in The new politics of Poland
Law and Justice’s continued popularity among citizens
Jarosław Kuisz

This chapter examines Law and Justice’s popularity with the Polish people. Despite failing to fulfil many of its political objectives, the government has been able to maintain a reasonably consistent level of popular support. Why is this? One reason is that Jarosław Kaczyński has proved to be a flexible and pragmatic leader, ready to change tactics and retreat from policies that prove unpopular. Nonetheless, he would not have been able to sustain public approval if not for the “shield” provided by government-controlled mass media. Also crucial has been Law and Justice’s social spending plan, which they point to as proof of their distance from their predecessors, who promised much but supposedly did not deliver. It helps, too that until the COVID-19 recession, the Polish economy remained strong, disproving predictions that Law and Justice would ruin the country’s finances. Lastly, Law and Justice has waged a cultural war around dignity politics, telling Poles that they should be proud of their past. The Holocaust is a major topic of discussion, with Law and Justice insisting that the Polish people bear no responsibility for what happened in their lands.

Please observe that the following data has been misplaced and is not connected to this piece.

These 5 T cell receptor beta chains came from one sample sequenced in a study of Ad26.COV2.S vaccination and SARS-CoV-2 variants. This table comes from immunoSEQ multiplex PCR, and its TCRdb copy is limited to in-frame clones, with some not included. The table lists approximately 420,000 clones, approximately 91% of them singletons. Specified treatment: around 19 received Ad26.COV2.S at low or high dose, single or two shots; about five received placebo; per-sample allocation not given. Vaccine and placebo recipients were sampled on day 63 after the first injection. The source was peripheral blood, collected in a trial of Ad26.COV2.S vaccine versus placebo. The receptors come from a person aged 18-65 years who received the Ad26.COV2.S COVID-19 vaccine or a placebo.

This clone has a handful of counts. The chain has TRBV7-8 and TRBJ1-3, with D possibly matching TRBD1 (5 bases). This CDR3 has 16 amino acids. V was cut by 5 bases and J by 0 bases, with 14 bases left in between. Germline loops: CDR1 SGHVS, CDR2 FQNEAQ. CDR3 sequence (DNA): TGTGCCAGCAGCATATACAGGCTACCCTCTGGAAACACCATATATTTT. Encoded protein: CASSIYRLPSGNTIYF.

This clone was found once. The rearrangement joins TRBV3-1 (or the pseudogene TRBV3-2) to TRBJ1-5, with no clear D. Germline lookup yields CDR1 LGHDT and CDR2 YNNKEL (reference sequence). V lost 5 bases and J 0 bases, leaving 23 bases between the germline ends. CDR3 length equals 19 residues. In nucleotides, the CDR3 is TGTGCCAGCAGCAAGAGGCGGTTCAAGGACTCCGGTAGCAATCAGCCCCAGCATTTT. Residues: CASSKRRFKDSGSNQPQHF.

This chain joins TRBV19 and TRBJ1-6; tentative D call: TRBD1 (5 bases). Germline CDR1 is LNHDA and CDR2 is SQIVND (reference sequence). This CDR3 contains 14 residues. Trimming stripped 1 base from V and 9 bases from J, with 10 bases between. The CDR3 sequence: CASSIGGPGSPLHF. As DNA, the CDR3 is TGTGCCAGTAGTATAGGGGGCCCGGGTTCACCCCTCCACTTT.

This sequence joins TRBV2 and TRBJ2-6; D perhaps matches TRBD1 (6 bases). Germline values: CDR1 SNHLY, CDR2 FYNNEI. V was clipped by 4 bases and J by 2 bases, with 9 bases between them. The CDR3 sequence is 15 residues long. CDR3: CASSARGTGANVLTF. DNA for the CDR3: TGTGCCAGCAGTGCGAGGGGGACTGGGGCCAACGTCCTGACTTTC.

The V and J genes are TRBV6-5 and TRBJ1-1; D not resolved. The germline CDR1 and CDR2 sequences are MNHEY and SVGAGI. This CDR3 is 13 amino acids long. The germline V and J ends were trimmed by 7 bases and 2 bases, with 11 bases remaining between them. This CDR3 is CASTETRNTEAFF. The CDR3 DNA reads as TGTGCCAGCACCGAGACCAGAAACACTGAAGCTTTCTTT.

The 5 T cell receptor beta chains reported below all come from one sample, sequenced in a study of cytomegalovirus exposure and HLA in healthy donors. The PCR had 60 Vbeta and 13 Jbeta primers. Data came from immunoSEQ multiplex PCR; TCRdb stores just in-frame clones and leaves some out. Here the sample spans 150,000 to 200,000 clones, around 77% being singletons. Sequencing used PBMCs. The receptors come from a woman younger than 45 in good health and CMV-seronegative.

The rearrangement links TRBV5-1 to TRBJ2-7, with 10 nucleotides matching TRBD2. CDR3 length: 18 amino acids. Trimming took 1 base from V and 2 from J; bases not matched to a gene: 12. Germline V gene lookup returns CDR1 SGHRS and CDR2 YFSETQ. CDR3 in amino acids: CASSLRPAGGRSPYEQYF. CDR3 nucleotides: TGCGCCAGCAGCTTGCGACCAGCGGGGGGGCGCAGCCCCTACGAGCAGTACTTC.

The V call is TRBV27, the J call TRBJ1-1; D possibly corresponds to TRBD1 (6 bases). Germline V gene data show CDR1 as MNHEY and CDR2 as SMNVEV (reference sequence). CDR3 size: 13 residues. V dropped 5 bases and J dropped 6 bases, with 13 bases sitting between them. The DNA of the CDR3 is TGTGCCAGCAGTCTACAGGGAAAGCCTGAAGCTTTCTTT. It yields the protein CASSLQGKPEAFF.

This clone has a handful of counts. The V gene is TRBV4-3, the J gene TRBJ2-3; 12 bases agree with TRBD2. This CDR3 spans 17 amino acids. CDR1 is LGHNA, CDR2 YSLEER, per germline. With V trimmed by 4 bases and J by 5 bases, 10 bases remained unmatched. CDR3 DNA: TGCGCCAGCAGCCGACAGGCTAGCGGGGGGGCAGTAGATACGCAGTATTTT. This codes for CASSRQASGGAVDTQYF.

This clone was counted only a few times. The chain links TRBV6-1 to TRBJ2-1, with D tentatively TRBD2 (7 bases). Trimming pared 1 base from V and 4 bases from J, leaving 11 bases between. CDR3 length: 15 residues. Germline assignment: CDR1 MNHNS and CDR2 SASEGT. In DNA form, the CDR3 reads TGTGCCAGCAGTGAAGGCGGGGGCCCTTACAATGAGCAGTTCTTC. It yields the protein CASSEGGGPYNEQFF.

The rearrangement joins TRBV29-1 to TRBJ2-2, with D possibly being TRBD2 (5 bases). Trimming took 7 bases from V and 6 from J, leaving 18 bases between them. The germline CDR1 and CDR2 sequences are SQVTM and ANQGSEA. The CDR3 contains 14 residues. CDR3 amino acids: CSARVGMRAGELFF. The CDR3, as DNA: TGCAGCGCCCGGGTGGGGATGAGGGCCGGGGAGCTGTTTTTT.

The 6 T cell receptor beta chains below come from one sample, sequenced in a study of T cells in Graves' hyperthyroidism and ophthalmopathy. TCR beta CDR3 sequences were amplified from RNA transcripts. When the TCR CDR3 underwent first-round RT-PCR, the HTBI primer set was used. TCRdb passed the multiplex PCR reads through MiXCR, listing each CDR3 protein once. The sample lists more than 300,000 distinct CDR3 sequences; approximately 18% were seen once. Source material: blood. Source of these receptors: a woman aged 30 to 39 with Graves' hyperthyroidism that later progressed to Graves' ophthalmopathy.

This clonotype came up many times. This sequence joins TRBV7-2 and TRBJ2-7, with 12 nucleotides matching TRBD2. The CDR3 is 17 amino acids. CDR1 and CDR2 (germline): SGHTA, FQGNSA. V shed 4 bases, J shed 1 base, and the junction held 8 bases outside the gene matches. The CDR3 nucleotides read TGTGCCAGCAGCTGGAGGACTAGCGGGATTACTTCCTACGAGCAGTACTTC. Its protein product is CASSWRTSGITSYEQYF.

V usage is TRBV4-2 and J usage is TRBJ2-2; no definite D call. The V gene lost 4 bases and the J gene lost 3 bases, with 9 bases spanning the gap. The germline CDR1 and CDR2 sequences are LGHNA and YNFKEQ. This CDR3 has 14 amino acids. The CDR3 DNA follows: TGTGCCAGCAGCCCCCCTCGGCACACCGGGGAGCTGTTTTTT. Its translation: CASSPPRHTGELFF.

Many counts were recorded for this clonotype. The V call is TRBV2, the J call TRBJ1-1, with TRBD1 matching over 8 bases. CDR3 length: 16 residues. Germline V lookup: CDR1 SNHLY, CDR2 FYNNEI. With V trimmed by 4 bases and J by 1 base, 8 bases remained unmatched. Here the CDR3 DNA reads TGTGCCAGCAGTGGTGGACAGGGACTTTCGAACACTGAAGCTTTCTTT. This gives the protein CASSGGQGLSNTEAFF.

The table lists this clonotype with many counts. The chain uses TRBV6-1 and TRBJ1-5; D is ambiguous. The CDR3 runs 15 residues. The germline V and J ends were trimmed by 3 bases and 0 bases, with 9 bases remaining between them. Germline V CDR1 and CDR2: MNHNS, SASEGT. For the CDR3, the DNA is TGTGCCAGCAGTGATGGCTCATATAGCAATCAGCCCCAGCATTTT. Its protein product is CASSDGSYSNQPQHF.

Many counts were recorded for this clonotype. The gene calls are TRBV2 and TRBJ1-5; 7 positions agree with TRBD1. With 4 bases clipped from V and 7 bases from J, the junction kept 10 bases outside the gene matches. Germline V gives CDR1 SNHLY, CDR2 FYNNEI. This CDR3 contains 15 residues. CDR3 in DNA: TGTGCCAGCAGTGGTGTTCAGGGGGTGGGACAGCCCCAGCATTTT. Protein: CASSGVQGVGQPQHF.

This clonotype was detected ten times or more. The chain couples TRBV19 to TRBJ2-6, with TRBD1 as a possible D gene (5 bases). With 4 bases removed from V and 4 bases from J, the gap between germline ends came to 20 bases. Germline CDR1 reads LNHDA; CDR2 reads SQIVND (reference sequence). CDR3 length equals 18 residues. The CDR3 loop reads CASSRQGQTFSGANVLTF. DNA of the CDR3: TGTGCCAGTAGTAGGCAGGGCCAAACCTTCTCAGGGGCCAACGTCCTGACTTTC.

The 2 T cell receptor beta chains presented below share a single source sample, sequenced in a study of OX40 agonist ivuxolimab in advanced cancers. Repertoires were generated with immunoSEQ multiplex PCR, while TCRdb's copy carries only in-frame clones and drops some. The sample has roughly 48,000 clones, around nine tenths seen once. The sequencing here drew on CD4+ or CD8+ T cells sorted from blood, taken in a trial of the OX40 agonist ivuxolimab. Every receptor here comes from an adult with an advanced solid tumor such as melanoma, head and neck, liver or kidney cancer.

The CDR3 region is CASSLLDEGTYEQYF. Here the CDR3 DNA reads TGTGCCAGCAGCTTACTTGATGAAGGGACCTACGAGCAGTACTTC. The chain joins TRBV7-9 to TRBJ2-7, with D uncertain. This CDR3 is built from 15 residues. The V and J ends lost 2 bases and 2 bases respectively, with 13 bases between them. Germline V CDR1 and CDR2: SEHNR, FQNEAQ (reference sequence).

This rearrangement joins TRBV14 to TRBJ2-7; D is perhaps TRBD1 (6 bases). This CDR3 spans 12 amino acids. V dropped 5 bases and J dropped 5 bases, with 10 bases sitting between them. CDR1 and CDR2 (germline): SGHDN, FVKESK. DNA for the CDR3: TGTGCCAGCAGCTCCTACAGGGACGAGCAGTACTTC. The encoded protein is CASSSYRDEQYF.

in The new politics of Poland
Jarosław Kuisz

This chapter details the early phase of the Law and Justice government. After coming to power, the new government undertook a series of radical reforms, social, economic, and judicial. Some of these were not unexpected, but others seemed to come out of the blue, bearing no relationship to the platform on which Law and Justice had been elected. Among the most shocking were the steps taken to paralyse the Constitutional Tribunal, the most important court in the land. Although the liberal Constitution of 1997 was not explicitly revoked, through political manoeuvring, Kaczyński succeeded in changing constitutional reality in Poland. Equally important, Law and Justice took public mass media under government control, purging television and radio channels of critical voices and threatening the freedom of independent media. Finally, they took steps to change Poland’s position on the international scene, distancing the country from the EU and strengthening ties with other illiberal democracies.

in The new politics of Poland
War remains and the politics of commemoration in the wake of the Asia-Pacific War
Beatrice Trefalt